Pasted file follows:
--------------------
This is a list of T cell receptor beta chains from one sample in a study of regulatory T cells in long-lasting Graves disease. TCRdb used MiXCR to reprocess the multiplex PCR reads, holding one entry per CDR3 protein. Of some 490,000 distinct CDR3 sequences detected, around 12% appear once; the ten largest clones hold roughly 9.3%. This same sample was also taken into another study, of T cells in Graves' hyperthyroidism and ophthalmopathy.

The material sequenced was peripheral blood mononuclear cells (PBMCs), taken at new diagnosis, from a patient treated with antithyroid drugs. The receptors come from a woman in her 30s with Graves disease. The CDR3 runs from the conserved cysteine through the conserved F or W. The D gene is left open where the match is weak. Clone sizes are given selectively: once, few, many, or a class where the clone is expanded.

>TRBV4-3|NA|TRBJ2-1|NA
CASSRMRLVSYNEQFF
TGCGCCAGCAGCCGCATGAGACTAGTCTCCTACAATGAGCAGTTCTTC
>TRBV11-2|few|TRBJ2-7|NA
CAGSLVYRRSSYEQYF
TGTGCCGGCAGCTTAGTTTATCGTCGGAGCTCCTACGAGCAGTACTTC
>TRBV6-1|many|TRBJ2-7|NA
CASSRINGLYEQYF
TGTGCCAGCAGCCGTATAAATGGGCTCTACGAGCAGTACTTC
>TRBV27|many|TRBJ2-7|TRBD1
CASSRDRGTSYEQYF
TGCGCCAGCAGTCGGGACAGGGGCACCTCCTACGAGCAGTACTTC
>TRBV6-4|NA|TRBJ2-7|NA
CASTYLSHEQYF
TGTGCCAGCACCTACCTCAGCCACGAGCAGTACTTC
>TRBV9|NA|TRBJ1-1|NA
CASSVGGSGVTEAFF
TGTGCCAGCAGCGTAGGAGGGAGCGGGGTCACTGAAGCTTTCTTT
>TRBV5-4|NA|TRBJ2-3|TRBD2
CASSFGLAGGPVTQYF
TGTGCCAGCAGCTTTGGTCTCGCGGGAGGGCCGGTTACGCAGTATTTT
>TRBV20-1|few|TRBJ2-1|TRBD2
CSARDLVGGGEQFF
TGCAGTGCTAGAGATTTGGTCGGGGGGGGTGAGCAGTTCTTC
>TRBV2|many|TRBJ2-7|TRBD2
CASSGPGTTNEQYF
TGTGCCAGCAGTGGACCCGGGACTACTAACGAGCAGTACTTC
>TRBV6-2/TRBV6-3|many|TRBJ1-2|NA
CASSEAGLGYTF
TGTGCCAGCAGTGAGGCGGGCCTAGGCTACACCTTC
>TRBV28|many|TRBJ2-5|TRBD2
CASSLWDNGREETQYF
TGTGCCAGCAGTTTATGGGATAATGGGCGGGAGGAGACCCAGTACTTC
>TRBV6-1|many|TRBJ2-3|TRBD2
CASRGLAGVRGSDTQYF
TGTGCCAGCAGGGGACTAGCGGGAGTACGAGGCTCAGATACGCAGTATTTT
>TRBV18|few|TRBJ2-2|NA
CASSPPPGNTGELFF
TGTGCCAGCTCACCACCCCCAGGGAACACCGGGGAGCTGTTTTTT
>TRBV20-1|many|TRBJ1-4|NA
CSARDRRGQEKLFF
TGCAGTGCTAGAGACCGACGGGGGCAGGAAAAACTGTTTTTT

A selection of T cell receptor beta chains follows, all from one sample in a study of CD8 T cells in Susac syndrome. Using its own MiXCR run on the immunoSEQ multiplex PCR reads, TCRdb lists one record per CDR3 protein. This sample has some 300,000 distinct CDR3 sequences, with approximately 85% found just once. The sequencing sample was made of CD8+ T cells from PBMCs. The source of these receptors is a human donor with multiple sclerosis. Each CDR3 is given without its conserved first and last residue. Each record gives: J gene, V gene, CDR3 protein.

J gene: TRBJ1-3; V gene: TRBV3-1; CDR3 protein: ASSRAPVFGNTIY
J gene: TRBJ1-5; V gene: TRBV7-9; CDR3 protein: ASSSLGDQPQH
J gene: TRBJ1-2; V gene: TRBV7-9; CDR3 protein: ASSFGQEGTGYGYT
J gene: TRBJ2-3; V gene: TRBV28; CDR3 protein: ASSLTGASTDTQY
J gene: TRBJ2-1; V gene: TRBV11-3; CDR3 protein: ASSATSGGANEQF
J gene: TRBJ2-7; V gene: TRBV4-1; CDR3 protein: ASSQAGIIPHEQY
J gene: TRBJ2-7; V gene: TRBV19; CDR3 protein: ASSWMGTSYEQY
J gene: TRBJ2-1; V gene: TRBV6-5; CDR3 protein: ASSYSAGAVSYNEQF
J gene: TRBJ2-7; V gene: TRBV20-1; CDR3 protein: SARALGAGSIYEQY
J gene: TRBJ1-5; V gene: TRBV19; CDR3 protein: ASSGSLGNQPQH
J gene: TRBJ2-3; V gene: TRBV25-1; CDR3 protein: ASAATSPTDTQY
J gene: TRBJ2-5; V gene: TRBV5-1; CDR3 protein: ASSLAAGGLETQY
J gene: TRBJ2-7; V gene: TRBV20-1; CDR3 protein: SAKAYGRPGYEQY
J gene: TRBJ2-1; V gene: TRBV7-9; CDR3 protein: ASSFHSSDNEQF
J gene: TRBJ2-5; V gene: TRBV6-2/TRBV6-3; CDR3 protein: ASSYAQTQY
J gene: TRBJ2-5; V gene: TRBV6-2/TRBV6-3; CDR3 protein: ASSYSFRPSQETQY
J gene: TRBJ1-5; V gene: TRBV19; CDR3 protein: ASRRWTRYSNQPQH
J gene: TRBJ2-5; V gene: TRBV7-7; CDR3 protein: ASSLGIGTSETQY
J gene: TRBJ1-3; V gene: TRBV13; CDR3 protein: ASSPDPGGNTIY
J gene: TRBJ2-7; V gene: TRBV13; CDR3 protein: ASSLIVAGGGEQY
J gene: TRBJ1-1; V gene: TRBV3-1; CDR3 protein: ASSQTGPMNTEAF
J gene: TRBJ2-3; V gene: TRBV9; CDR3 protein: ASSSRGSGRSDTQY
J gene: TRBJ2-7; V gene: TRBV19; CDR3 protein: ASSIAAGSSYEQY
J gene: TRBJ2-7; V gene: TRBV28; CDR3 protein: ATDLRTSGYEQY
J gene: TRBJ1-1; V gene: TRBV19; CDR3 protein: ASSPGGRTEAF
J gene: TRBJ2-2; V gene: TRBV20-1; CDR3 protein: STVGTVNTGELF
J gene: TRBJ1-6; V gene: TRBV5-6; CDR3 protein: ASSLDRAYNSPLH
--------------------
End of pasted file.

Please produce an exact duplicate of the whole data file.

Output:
This is a list of T cell receptor beta chains from one sample in a study of regulatory T cells in long-lasting Graves disease. TCRdb used MiXCR to reprocess the multiplex PCR reads, holding one entry per CDR3 protein. Of some 490,000 distinct CDR3 sequences detected, around 12% appear once; the ten largest clones hold roughly 9.3%. This same sample was also taken into another study, of T cells in Graves' hyperthyroidism and ophthalmopathy.

The material sequenced was peripheral blood mononuclear cells (PBMCs), taken at new diagnosis, from a patient treated with antithyroid drugs. The receptors come from a woman in her 30s with Graves disease. The CDR3 runs from the conserved cysteine through the conserved F or W. The D gene is left open where the match is weak. Clone sizes are given selectively: once, few, many, or a class where the clone is expanded.

>TRBV4-3|NA|TRBJ2-1|NA
CASSRMRLVSYNEQFF
TGCGCCAGCAGCCGCATGAGACTAGTCTCCTACAATGAGCAGTTCTTC
>TRBV11-2|few|TRBJ2-7|NA
CAGSLVYRRSSYEQYF
TGTGCCGGCAGCTTAGTTTATCGTCGGAGCTCCTACGAGCAGTACTTC
>TRBV6-1|many|TRBJ2-7|NA
CASSRINGLYEQYF
TGTGCCAGCAGCCGTATAAATGGGCTCTACGAGCAGTACTTC
>TRBV27|many|TRBJ2-7|TRBD1
CASSRDRGTSYEQYF
TGCGCCAGCAGTCGGGACAGGGGCACCTCCTACGAGCAGTACTTC
>TRBV6-4|NA|TRBJ2-7|NA
CASTYLSHEQYF
TGTGCCAGCACCTACCTCAGCCACGAGCAGTACTTC
>TRBV9|NA|TRBJ1-1|NA
CASSVGGSGVTEAFF
TGTGCCAGCAGCGTAGGAGGGAGCGGGGTCACTGAAGCTTTCTTT
>TRBV5-4|NA|TRBJ2-3|TRBD2
CASSFGLAGGPVTQYF
TGTGCCAGCAGCTTTGGTCTCGCGGGAGGGCCGGTTACGCAGTATTTT
>TRBV20-1|few|TRBJ2-1|TRBD2
CSARDLVGGGEQFF
TGCAGTGCTAGAGATTTGGTCGGGGGGGGTGAGCAGTTCTTC
>TRBV2|many|TRBJ2-7|TRBD2
CASSGPGTTNEQYF
TGTGCCAGCAGTGGACCCGGGACTACTAACGAGCAGTACTTC
>TRBV6-2/TRBV6-3|many|TRBJ1-2|NA
CASSEAGLGYTF
TGTGCCAGCAGTGAGGCGGGCCTAGGCTACACCTTC
>TRBV28|many|TRBJ2-5|TRBD2
CASSLWDNGREETQYF
TGTGCCAGCAGTTTATGGGATAATGGGCGGGAGGAGACCCAGTACTTC
>TRBV6-1|many|TRBJ2-3|TRBD2
CASRGLAGVRGSDTQYF
TGTGCCAGCAGGGGACTAGCGGGAGTACGAGGCTCAGATACGCAGTATTTT
>TRBV18|few|TRBJ2-2|NA
CASSPPPGNTGELFF
TGTGCCAGCTCACCACCCCCAGGGAACACCGGGGAGCTGTTTTTT
>TRBV20-1|many|TRBJ1-4|NA
CSARDRRGQEKLFF
TGCAGTGCTAGAGACCGACGGGGGCAGGAAAAACTGTTTTTT

A selection of T cell receptor beta chains follows, all from one sample in a study of CD8 T cells in Susac syndrome. Using its own MiXCR run on the immunoSEQ multiplex PCR reads, TCRdb lists one record per CDR3 protein. This sample has some 300,000 distinct CDR3 sequences, with approximately 85% found just once. The sequencing sample was made of CD8+ T cells from PBMCs. The source of these receptors is a human donor with multiple sclerosis. Each CDR3 is given without its conserved first and last residue. Each record gives: J gene, V gene, CDR3 protein.

J gene: TRBJ1-3; V gene: TRBV3-1; CDR3 protein: ASSRAPVFGNTIY
J gene: TRBJ1-5; V gene: TRBV7-9; CDR3 protein: ASSSLGDQPQH
J gene: TRBJ1-2; V gene: TRBV7-9; CDR3 protein: ASSFGQEGTGYGYT
J gene: TRBJ2-3; V gene: TRBV28; CDR3 protein: ASSLTGASTDTQY
J gene: TRBJ2-1; V gene: TRBV11-3; CDR3 protein: ASSATSGGANEQF
J gene: TRBJ2-7; V gene: TRBV4-1; CDR3 protein: ASSQAGIIPHEQY
J gene: TRBJ2-7; V gene: TRBV19; CDR3 protein: ASSWMGTSYEQY
J gene: TRBJ2-1; V gene: TRBV6-5; CDR3 protein: ASSYSAGAVSYNEQF
J gene: TRBJ2-7; V gene: TRBV20-1; CDR3 protein: SARALGAGSIYEQY
J gene: TRBJ1-5; V gene: TRBV19; CDR3 protein: ASSGSLGNQPQH
J gene: TRBJ2-3; V gene: TRBV25-1; CDR3 protein: ASAATSPTDTQY
J gene: TRBJ2-5; V gene: TRBV5-1; CDR3 protein: ASSLAAGGLETQY
J gene: TRBJ2-7; V gene: TRBV20-1; CDR3 protein: SAKAYGRPGYEQY
J gene: TRBJ2-1; V gene: TRBV7-9; CDR3 protein: ASSFHSSDNEQF
J gene: TRBJ2-5; V gene: TRBV6-2/TRBV6-3; CDR3 protein: ASSYAQTQY
J gene: TRBJ2-5; V gene: TRBV6-2/TRBV6-3; CDR3 protein: ASSYSFRPSQETQY
J gene: TRBJ1-5; V gene: TRBV19; CDR3 protein: ASRRWTRYSNQPQH
J gene: TRBJ2-5; V gene: TRBV7-7; CDR3 protein: ASSLGIGTSETQY
J gene: TRBJ1-3; V gene: TRBV13; CDR3 protein: ASSPDPGGNTIY
J gene: TRBJ2-7; V gene: TRBV13; CDR3 protein: ASSLIVAGGGEQY
J gene: TRBJ1-1; V gene: TRBV3-1; CDR3 protein: ASSQTGPMNTEAF
J gene: TRBJ2-3; V gene: TRBV9; CDR3 protein: ASSSRGSGRSDTQY
J gene: TRBJ2-7; V gene: TRBV19; CDR3 protein: ASSIAAGSSYEQY
J gene: TRBJ2-7; V gene: TRBV28; CDR3 protein: ATDLRTSGYEQY
J gene: TRBJ1-1; V gene: TRBV19; CDR3 protein: ASSPGGRTEAF
J gene: TRBJ2-2; V gene: TRBV20-1; CDR3 protein: STVGTVNTGELF
J gene: TRBJ1-6; V gene: TRBV5-6; CDR3 protein: ASSLDRAYNSPLH